The Monterey County Health Department has received $375,000 as part of a Safe Routes to School grant from the California Department of Public Health’s Kids’ Plate program. The Safe Routes to School grant will bring pedestrian and bike education to schools as well as traffic enforcement around the schools and the surrounding neighborhoods.
The 21-month long grant begins on March 1, and will benefit Ord Terrace Elementary, Martin Luther King Jr. Elementary, Highland Elementary, Del Rey Oaks Elementary, and Marina Vista Elementary.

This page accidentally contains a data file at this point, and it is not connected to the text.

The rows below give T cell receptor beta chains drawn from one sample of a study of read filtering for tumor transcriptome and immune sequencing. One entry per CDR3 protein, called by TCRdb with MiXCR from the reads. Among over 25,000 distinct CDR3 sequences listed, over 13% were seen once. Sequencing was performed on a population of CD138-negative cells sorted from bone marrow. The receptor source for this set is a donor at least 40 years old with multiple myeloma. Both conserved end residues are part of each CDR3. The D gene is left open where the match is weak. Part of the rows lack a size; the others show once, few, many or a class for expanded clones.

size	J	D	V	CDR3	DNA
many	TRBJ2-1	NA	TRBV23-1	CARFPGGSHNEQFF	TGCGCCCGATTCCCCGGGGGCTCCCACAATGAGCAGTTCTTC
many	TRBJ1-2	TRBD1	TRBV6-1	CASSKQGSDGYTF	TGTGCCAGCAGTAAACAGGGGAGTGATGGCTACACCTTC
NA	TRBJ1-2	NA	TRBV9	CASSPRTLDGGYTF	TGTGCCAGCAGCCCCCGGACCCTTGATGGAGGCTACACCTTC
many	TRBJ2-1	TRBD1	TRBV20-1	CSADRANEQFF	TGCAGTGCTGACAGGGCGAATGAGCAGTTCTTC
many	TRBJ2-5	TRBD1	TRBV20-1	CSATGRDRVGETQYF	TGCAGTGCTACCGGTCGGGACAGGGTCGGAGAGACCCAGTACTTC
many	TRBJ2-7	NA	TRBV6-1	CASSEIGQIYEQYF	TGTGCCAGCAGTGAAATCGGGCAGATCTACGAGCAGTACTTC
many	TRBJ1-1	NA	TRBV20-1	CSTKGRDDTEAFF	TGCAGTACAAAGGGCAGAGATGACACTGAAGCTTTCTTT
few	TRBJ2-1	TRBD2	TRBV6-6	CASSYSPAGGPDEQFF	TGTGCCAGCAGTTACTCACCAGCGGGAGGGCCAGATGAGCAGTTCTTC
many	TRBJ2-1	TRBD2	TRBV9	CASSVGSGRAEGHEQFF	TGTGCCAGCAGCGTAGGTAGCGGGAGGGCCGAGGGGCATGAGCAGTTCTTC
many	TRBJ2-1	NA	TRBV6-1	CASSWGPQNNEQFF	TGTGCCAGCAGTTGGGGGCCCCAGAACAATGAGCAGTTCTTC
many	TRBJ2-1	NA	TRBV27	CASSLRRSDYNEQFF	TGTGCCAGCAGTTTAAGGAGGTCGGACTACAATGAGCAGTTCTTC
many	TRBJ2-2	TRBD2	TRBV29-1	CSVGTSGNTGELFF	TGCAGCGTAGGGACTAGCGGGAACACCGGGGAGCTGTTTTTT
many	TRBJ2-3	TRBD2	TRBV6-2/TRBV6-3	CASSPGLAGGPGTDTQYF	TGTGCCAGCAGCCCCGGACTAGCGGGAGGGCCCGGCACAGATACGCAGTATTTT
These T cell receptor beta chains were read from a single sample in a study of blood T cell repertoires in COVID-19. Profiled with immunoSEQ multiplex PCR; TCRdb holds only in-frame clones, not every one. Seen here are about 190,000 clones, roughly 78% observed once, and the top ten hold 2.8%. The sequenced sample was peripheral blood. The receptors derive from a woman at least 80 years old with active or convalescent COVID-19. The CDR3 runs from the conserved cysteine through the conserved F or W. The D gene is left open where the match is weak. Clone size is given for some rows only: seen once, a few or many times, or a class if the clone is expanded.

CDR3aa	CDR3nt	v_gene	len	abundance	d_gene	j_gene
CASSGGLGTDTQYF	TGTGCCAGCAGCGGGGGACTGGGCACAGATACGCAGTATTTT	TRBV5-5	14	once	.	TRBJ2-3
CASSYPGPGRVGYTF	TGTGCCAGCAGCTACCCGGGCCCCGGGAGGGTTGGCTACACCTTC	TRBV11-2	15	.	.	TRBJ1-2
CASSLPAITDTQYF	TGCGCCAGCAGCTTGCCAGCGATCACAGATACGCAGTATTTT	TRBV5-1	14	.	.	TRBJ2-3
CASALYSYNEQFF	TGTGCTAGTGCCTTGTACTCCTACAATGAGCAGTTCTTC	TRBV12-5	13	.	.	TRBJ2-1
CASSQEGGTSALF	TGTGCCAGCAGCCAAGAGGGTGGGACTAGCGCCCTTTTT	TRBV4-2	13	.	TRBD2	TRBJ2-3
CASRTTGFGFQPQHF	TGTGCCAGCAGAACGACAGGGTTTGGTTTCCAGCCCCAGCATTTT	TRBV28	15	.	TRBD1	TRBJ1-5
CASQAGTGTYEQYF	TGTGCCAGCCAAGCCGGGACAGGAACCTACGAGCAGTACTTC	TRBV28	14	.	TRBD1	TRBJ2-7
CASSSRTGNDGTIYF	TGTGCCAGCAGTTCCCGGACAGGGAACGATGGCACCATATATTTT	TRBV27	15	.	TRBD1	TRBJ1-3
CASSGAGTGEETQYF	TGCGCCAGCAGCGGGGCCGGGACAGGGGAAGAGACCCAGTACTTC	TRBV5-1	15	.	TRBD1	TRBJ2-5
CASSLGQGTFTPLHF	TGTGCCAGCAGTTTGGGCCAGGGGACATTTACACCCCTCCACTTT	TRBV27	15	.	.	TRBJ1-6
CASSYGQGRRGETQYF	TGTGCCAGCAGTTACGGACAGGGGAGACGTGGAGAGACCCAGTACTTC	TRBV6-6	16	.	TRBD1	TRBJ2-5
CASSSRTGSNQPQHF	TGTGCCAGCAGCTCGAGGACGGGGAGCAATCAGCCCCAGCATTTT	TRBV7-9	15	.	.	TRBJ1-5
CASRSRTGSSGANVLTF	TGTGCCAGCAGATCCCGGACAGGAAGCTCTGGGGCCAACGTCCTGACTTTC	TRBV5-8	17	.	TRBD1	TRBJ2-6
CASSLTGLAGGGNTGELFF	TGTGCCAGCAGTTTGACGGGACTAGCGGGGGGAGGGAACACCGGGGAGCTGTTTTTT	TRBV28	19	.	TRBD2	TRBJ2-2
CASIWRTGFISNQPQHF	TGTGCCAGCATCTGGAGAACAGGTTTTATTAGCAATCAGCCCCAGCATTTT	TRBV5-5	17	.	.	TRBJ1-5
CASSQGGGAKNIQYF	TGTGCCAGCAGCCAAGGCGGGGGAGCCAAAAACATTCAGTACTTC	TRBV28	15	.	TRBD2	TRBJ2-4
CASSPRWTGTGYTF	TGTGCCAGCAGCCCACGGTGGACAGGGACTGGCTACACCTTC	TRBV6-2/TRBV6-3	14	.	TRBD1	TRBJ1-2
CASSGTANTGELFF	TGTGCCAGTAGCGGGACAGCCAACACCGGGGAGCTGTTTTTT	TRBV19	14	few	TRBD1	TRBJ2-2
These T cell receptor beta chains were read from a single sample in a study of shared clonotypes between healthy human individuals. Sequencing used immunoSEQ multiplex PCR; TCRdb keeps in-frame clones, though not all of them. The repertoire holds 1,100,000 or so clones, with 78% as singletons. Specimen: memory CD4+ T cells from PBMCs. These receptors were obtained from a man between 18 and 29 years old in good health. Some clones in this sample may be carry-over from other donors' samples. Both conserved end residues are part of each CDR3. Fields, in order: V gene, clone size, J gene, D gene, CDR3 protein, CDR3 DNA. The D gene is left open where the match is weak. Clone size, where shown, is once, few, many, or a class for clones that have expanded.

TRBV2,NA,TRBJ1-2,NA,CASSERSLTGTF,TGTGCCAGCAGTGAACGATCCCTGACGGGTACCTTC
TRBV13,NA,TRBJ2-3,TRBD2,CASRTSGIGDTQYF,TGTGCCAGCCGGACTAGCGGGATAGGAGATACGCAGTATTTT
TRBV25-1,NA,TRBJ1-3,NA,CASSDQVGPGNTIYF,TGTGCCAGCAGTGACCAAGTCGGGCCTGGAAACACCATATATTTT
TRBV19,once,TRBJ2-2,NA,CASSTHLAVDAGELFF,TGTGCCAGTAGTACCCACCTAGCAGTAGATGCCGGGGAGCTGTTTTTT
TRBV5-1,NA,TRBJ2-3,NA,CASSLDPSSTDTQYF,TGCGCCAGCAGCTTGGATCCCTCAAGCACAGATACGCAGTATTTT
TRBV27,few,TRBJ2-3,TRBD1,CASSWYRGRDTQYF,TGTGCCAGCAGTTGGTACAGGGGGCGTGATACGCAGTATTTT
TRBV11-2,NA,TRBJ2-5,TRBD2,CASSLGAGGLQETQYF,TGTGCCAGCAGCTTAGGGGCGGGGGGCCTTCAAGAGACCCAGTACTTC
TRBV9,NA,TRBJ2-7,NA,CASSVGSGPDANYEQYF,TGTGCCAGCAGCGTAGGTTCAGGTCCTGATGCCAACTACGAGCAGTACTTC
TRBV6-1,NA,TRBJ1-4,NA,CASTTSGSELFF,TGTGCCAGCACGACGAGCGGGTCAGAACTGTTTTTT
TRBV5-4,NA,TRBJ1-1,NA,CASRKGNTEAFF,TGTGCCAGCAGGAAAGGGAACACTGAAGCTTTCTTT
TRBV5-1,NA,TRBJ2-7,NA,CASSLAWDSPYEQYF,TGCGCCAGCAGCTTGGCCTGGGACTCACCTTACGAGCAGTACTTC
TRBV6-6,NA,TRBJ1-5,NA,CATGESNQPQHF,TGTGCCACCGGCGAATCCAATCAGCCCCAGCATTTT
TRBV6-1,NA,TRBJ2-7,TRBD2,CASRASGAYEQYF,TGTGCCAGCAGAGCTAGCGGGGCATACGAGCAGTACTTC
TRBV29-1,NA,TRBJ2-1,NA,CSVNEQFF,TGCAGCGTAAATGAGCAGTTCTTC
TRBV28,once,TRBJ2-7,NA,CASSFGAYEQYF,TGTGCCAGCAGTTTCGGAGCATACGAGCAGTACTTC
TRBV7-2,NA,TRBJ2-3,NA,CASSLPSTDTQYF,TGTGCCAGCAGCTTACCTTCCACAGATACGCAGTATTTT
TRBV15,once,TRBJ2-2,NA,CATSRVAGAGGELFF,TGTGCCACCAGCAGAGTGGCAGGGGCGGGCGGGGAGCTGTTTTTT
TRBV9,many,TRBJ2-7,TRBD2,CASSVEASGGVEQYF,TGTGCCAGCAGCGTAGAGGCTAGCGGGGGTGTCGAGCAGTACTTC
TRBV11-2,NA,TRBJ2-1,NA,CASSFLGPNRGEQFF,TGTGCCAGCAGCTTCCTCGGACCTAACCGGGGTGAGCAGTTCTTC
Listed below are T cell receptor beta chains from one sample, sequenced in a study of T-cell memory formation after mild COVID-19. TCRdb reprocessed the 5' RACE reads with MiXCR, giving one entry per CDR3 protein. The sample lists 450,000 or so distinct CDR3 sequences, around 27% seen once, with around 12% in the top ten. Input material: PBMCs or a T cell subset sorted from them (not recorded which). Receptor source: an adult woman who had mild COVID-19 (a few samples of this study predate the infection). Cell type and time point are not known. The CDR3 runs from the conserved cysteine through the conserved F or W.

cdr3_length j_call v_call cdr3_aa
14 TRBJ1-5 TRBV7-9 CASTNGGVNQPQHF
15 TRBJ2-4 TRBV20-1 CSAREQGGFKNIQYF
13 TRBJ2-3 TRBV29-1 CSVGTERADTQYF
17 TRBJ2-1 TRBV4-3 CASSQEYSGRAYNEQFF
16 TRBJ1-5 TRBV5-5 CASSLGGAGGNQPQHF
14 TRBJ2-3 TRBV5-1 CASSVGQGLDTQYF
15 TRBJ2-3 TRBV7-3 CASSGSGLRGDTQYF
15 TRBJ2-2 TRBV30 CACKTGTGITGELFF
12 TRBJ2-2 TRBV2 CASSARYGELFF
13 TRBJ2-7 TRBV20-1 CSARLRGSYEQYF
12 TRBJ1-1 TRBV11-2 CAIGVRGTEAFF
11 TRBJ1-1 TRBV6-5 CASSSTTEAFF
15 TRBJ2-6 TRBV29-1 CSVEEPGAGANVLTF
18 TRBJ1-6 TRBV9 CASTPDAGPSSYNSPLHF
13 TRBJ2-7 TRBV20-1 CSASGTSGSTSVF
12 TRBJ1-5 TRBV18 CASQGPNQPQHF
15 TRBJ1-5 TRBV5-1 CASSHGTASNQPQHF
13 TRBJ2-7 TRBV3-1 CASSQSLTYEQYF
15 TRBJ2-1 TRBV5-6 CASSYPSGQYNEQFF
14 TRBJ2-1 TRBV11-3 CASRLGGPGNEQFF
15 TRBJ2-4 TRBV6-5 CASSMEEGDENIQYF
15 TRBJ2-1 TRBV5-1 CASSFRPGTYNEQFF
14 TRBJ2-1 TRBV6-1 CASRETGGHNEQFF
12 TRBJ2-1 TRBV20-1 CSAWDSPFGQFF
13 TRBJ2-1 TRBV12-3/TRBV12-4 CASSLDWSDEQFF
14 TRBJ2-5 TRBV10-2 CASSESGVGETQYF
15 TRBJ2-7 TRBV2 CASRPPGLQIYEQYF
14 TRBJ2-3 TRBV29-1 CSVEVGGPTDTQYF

While a large majority of students live within one mile of their schools, many of the parents still drive their children to school. This reduces the exercise a child gets and increases traffic around the schools.
The lack of exercise may contribute to the high childhood obesity rates in Seaside, which is at 46 percent, the third worst in Monterey County. Furthermore, driving children to school causes major traffic congestion around schools in the mornings and afternoons.
A unique feature of the grant is having the children practice with a mock town brought to their school. As part of the mock town, students will work with pretend traffic situations such as cars backing up in driveways and/ or drivers who are distracted, and learn to recognize these problems and how to protect themselves.